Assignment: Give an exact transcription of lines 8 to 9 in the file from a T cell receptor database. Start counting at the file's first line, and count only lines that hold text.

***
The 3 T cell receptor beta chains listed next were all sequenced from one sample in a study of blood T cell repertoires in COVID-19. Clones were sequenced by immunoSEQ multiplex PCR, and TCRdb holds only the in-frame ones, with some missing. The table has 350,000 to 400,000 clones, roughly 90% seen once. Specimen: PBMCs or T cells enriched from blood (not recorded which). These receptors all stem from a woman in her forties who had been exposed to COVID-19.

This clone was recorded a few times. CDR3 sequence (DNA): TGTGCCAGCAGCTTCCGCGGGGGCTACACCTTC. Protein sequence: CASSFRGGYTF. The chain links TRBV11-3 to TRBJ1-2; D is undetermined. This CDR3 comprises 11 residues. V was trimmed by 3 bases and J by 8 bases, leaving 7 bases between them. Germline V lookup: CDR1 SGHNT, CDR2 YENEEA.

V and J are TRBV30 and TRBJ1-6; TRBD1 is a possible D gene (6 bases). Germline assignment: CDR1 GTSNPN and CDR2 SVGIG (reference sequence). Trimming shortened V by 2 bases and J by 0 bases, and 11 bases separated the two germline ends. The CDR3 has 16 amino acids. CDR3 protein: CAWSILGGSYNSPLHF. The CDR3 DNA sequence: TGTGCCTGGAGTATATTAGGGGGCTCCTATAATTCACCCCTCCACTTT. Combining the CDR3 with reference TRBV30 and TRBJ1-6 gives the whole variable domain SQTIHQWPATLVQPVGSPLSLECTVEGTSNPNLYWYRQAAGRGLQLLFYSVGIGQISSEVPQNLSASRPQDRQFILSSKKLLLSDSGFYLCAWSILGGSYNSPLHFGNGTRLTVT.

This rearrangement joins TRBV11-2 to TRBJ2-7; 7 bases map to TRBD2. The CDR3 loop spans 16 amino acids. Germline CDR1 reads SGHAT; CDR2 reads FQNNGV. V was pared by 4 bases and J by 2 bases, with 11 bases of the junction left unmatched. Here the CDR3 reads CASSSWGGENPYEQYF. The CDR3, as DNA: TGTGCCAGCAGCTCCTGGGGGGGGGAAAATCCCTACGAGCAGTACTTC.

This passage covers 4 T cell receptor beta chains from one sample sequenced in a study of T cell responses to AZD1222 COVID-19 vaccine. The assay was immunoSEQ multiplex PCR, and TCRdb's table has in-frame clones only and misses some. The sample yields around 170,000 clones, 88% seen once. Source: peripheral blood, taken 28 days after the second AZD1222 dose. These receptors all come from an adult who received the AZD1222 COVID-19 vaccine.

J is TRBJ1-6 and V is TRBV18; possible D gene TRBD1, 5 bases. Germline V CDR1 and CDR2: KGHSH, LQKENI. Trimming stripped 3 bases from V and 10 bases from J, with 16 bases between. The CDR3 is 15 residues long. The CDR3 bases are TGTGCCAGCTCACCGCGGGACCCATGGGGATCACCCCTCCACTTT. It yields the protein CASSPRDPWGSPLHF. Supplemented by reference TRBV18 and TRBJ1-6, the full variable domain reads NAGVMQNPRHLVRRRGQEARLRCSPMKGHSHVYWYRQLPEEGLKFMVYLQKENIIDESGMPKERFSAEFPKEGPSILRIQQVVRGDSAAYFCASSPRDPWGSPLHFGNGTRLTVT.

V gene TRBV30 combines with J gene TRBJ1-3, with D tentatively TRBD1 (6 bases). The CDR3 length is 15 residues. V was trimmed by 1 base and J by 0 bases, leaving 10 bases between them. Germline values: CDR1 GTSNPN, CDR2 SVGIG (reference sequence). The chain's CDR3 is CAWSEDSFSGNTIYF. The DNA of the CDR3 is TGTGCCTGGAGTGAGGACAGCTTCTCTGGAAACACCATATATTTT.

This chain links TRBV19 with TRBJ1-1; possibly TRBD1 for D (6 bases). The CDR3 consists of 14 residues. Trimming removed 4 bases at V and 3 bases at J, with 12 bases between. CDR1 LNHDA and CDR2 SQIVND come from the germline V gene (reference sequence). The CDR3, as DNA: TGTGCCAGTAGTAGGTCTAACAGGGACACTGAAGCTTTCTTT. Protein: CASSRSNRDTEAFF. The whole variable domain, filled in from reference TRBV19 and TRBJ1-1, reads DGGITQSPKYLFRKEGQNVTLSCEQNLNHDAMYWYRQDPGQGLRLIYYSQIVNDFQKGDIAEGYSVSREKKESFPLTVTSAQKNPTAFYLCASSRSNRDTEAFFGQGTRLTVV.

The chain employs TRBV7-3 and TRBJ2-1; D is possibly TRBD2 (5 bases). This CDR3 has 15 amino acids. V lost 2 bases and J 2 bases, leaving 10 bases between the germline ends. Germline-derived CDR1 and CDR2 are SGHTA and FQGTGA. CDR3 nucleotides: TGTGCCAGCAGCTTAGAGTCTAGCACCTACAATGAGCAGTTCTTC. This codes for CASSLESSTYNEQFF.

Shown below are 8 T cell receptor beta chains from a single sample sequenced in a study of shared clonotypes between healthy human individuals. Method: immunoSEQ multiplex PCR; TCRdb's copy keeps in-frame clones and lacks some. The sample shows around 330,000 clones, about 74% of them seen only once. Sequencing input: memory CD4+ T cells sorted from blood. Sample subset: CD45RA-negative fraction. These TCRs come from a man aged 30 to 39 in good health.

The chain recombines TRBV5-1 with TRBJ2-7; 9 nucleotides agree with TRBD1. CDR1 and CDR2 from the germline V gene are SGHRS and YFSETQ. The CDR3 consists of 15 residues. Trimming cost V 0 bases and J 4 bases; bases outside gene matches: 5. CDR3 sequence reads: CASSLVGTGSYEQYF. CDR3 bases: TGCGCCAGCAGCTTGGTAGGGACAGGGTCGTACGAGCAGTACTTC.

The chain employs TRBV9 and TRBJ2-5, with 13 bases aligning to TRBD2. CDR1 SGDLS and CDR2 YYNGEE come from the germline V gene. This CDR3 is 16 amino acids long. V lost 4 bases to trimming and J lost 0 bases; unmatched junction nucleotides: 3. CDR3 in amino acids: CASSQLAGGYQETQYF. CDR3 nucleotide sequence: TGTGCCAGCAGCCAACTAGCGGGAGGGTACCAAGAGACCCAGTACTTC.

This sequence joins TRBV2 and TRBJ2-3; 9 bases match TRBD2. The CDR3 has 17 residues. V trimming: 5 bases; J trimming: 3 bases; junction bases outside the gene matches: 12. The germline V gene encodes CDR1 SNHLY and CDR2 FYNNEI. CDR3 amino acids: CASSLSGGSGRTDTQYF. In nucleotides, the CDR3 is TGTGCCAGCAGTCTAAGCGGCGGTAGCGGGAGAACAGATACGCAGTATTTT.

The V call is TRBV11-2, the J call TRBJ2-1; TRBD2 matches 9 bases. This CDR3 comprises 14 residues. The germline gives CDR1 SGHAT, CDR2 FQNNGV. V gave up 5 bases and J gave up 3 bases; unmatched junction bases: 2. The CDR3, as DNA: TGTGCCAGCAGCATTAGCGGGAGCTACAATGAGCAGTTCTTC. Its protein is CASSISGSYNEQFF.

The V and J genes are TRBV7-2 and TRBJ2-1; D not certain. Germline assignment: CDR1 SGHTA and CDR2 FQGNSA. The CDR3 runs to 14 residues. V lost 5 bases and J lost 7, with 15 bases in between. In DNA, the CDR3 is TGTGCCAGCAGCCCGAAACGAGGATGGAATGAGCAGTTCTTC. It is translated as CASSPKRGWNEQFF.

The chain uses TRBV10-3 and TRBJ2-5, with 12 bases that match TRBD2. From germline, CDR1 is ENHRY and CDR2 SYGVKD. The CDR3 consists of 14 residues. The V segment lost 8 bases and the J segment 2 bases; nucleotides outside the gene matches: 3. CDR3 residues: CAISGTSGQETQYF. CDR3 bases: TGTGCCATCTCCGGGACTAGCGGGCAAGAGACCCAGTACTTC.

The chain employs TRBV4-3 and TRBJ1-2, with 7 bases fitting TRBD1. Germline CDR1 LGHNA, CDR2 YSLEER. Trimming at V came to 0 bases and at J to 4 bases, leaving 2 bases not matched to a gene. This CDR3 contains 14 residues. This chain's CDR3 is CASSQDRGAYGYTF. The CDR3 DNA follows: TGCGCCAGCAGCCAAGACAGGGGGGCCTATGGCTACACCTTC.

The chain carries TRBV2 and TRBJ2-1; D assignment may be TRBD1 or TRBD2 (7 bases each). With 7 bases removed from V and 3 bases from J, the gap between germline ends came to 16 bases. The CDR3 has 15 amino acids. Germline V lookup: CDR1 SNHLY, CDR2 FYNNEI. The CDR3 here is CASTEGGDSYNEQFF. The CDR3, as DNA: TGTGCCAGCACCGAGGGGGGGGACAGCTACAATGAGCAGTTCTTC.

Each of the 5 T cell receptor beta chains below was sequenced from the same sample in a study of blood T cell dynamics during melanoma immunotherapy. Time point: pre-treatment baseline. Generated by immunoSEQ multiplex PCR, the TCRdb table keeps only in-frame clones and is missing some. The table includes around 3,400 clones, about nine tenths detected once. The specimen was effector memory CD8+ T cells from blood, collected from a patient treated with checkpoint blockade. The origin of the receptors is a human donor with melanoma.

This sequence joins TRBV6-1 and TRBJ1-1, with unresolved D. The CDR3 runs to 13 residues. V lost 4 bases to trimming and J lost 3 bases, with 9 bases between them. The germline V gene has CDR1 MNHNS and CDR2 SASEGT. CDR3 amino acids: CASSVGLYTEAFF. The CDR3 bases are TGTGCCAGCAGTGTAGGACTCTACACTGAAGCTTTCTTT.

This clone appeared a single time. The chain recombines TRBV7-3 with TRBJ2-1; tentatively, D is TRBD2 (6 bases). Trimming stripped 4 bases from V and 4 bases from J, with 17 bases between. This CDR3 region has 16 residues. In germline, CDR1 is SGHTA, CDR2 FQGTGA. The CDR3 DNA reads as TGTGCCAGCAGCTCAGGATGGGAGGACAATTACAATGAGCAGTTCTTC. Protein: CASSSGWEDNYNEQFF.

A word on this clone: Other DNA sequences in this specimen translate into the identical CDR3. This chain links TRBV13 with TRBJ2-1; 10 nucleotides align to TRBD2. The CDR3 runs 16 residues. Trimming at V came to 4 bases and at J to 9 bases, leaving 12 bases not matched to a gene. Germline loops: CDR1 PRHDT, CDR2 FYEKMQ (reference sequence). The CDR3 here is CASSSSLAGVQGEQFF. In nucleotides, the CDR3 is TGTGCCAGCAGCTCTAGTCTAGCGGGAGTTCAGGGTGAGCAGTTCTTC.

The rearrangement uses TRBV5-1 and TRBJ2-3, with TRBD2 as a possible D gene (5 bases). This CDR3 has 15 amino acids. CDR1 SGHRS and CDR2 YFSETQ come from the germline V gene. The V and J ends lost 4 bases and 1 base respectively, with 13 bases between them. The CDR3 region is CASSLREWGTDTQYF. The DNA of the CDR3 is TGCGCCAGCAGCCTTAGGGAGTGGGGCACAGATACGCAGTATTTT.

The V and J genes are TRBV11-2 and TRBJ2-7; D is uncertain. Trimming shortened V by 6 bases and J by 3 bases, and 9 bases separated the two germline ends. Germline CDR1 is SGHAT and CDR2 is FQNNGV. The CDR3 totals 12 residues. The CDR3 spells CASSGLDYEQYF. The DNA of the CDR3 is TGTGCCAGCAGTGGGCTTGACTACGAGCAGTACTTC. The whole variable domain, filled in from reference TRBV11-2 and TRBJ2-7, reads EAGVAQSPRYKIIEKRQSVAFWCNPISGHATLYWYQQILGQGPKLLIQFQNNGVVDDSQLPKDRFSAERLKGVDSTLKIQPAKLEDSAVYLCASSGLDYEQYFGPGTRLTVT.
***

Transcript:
This chain links TRBV19 with TRBJ1-1; possibly TRBD1 for D (6 bases). The CDR3 consists of 14 residues. Trimming removed 4 bases at V and 3 bases at J, with 12 bases between. CDR1 LNHDA and CDR2 SQIVND come from the germline V gene (reference sequence). The CDR3, as DNA: TGTGCCAGTAGTAGGTCTAACAGGGACACTGAAGCTTTCTTT. Protein: CASSRSNRDTEAFF. The whole variable domain, filled in from reference TRBV19 and TRBJ1-1, reads DGGITQSPKYLFRKEGQNVTLSCEQNLNHDAMYWYRQDPGQGLRLIYYSQIVNDFQKGDIAEGYSVSREKKESFPLTVTSAQKNPTAFYLCASSRSNRDTEAFFGQGTRLTVV.

The chain employs TRBV7-3 and TRBJ2-1; D is possibly TRBD2 (5 bases). This CDR3 has 15 amino acids. V lost 2 bases and J 2 bases, leaving 10 bases between the germline ends. Germline-derived CDR1 and CDR2 are SGHTA and FQGTGA. CDR3 nucleotides: TGTGCCAGCAGCTTAGAGTCTAGCACCTACAATGAGCAGTTCTTC. This codes for CASSLESSTYNEQFF.